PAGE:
Sharply talented Annette Bening chews the scenery as a bipolar bisexual, but “‘Scissors’ script could have been sliced better
RUNNING WITH SCISSORS
Director: Ryan Murphy
Cast: Annette Bening, Joseph Fiennes, Alec Baldwin, Evan Rachel Wood, Joseph Cross and Kristin Chenoweth
Opens Oct. 27 in wide release.
2 hrs., 1 min. R
Annette Bening delivers a shameless, “Gimme an Oscar!” performance as Deirdre Burroughs in “Running with Scissors,” a bipolar movie based on Augusten Burroughs’ memoir of coming of age in the 1970s.
We meet Augusten (Jack Kaeding) in 1972, when he’s six years old and under the spell of his mother, Dierdre, a wannabe poet who auditions her work for her enthusiastic son before submitting it to the New Yorker. Norman (Alec Baldwin), his alcoholic father, is rarely there for him, so it’s no wonder Augusten is a mama’s boy. She’ll let him stay home from school on excuses like, “I over-conditioned my hair.”
By 1978, it’s obvious the family needs help. It arrives, in a spoof of “The Exorcist,” in the form of a psychiatrist, Dr. Finch (Brian Cox), whose own family is even worse.
Augusten (played by Joseph Cross, who is far too old 20 now, 19 during filming for the role) finds out first hand when Dr. Finch persuades his parents to divorce and Dierdre sends the boy to live with the psychiatrist.
Dr. Finch has a drab wife, Agnes (Jill Clayburgh), and two daughters, Hope (Gwyneth Paltrow), his favorite, and Natalie (Evan Rachel Wood), “the other daughter.”
Augusten bonds with the rebellious Natalie and tells her he’s gay. She tells him about another of Dr. Finch’s adopted sons, Neil Bookman (Joseph Fiennes), who introduces him to “what gay men do.”
Soon they’re doing it regularly never mind that Neil’s more than twice Augusten’s age.
At this point, Dierdre is in and out of her son’s life, mostly out. One day Augusten pays her a surprise visit and finds her in the arms of Fern (Kristin Chenoweth), a younger woman from her poetry group. He’s shocked: “How could my mother be with Fern? Fern drives a Chevy Nova.”
Augusten tries to avoid school because “I don’t fit in.”
Dr. Finch offers professional fatherly advice: A suicide attempt will give him a legitimate excuse for missing a few months. He also helps Dierdre, when she’s been dumped by Fern, by introducing her to another of his patients, Dorothy Ambrose (Gabrielle Union), who competes with Augusten for his mother’s affection.
When Augusten is 14, he gives himself a new, “faggier” look that involves wearing scarves, Isadora Duncan-style but without her consequences. At 15, he declares, “I want rules and boundaries . I want to be grounded for sleeping with a 35-year-old schizophrenic!”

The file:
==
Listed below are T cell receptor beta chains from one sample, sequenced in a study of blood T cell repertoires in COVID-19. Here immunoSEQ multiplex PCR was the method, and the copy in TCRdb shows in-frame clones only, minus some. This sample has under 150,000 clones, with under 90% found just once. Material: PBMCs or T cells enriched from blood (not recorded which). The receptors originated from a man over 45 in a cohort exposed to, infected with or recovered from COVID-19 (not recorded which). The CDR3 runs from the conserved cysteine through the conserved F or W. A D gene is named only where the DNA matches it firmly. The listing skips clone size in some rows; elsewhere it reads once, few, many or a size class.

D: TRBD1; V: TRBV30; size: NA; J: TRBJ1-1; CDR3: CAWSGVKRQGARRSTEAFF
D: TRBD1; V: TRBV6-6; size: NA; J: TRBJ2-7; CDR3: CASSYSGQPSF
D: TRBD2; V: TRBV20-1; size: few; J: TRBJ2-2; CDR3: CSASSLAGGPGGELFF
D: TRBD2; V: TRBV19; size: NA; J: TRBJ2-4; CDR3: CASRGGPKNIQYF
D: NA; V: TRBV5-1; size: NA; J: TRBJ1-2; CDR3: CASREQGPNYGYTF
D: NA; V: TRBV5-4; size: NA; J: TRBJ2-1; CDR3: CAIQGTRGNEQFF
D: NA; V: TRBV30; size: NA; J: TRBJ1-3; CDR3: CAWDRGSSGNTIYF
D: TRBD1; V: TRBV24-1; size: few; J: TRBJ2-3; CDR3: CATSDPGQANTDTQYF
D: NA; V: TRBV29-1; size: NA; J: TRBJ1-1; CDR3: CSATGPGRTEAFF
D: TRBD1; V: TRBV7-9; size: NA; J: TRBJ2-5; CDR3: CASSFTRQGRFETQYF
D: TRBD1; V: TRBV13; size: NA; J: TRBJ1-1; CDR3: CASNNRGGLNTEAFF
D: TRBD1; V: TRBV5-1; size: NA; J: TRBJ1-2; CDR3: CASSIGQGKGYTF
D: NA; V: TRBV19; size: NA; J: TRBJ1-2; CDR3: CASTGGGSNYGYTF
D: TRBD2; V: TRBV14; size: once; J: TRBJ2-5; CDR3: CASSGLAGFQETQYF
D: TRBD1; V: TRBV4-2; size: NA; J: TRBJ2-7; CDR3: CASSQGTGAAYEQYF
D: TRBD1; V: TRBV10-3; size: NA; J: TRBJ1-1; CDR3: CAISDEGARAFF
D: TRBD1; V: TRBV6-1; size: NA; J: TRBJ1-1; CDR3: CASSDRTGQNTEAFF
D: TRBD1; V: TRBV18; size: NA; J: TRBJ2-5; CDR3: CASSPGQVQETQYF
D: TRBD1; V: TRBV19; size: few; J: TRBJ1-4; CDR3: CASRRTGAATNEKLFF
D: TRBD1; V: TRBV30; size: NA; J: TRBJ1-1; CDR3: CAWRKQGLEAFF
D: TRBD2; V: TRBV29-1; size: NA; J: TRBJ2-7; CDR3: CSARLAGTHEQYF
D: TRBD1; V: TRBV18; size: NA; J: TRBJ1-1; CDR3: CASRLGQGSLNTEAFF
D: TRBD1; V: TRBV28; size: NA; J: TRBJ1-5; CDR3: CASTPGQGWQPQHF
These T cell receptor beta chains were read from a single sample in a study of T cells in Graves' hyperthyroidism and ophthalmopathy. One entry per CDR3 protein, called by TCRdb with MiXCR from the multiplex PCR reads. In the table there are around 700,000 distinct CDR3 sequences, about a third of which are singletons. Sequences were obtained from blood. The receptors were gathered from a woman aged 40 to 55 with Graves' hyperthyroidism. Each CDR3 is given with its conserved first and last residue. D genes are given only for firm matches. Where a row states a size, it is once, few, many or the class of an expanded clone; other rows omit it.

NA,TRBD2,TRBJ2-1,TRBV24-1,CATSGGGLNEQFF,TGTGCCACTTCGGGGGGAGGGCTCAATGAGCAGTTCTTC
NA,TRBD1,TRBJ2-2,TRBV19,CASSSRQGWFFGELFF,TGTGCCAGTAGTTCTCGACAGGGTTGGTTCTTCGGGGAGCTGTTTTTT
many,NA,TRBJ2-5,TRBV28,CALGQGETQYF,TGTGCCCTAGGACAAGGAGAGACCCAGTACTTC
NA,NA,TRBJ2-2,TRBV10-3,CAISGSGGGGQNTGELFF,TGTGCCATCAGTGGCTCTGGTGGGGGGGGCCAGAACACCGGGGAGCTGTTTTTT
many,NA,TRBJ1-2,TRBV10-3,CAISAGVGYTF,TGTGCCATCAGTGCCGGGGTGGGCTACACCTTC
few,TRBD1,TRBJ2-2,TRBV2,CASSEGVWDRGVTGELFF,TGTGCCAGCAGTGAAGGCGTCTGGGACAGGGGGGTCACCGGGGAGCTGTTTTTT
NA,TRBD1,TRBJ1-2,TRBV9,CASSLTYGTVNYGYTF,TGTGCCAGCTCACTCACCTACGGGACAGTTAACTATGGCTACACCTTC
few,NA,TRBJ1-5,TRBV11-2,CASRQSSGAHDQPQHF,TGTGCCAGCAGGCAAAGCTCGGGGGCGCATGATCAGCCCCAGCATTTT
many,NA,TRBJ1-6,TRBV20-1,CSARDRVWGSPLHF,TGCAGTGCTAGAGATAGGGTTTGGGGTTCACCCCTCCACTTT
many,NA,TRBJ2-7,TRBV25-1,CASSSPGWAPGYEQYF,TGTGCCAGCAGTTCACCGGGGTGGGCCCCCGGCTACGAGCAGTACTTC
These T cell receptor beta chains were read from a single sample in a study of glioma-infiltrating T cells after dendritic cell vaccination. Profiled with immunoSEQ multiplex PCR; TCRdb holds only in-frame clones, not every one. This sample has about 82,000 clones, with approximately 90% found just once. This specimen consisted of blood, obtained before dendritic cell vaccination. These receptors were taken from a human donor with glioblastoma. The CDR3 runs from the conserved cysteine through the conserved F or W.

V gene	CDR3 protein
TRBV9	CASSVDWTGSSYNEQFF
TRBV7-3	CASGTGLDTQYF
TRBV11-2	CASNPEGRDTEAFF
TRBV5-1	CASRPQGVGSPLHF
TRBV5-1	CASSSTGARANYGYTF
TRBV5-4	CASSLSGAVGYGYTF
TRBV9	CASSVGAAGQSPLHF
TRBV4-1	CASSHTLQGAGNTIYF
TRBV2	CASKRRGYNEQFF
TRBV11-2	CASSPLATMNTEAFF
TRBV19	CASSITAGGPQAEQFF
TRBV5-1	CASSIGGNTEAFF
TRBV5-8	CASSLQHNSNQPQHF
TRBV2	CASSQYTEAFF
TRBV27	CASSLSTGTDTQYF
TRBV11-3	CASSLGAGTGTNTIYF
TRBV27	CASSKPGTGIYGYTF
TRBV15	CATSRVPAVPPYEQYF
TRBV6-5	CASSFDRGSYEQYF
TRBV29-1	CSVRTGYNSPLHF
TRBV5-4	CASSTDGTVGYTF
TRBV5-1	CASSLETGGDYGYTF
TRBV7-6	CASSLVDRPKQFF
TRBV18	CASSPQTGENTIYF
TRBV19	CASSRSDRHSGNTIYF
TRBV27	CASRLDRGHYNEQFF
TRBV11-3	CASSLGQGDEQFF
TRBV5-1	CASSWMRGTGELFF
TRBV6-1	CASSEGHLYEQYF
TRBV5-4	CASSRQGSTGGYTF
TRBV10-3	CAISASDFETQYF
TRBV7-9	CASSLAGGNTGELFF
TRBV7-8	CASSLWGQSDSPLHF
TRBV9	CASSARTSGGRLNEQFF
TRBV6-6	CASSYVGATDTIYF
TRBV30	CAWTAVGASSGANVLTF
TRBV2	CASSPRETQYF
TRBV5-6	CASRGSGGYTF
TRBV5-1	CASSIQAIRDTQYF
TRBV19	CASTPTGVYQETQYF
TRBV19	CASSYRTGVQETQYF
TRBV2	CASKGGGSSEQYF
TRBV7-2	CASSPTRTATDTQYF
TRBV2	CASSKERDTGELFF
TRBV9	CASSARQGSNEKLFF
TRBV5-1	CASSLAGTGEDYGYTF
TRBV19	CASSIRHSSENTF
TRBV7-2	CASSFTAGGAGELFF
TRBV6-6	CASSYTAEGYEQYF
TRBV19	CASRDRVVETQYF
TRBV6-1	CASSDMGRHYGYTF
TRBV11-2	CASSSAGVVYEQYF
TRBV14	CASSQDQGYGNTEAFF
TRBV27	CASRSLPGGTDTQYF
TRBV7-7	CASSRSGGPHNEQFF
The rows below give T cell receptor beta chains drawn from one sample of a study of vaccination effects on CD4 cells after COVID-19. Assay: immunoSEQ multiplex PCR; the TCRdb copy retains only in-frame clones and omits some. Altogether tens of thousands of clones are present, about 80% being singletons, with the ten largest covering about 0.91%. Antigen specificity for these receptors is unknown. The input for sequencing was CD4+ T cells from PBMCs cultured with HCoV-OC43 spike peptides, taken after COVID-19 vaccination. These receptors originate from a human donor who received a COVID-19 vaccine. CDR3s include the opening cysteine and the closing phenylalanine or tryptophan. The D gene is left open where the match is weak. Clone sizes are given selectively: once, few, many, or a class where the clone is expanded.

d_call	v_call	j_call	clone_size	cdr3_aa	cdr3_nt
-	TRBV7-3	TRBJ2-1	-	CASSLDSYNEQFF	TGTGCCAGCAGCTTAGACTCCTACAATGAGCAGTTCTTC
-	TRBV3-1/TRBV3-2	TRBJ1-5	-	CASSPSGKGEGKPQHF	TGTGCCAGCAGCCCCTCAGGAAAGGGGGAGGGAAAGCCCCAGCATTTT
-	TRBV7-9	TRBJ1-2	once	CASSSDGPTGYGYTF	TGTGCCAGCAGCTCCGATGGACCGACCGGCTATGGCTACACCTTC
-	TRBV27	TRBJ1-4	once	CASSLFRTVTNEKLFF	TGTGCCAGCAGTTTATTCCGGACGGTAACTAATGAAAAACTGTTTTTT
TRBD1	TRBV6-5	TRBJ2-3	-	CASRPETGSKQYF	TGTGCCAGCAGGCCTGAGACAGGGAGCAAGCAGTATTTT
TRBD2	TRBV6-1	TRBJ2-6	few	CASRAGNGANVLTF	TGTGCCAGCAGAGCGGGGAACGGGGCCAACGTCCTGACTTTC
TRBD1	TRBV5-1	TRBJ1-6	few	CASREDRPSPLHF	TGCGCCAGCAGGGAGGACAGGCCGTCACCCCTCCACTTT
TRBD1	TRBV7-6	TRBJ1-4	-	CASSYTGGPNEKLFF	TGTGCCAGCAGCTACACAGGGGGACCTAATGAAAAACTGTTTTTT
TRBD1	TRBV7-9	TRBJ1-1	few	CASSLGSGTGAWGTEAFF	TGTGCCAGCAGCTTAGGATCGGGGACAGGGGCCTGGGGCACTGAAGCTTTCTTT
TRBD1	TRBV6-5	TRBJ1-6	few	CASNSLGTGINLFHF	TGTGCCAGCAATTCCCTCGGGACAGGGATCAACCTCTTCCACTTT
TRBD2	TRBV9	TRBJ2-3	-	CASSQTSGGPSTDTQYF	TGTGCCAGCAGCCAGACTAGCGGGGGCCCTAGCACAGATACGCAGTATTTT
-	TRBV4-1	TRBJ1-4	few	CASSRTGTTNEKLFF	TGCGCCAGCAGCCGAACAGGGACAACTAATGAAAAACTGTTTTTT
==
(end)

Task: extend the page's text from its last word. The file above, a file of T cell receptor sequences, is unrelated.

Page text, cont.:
Years earlier, while still living with both parents, he had asked, “Why can’t we just be a normal family?” not realizing that they were.
Written, produced and directed by Ryan Murphy, creator of “Nip/Tuck,” “Running with Scissors” is a depressing comedy that has some hilarious moments. But ultimately, the film is more serious pain than funny pain. Once you’ve been moved by the characters, it’s harder to laugh at them. And some of the humor is particularly vicious.
True or not and like most successful recent memoirs its veracity has been questioned Burroughs’ “Mommie Dearest” is often quite unpleasant. It’s like a gayer version of “The Royal Tenenbaums” that doesn’t work.
They must have used low-calorie scenery or Bening would have gained a ton from all she chews up. She does it brilliantly, but is too blatantly vying for award consideration to notice what’s going on around her. (True, Deirdre is self-absorbed…) The casting of Cross (“Wide Awake”) seems calculated to make the film less offensive by having Augusten appear older than he’s supposed to be. (His age is only mentioned a couple of times, once as “over 13.”)
The rest of the cast hemmed in by the script’s bipolarity is good enough to make you care about them, which spoils a lot of the comedy. Perhaps if someone hadn’t run away with the scissors, the script could have been cut into something more viable.
This article appeared in the Dallas Voice print edition, October 27, 2006.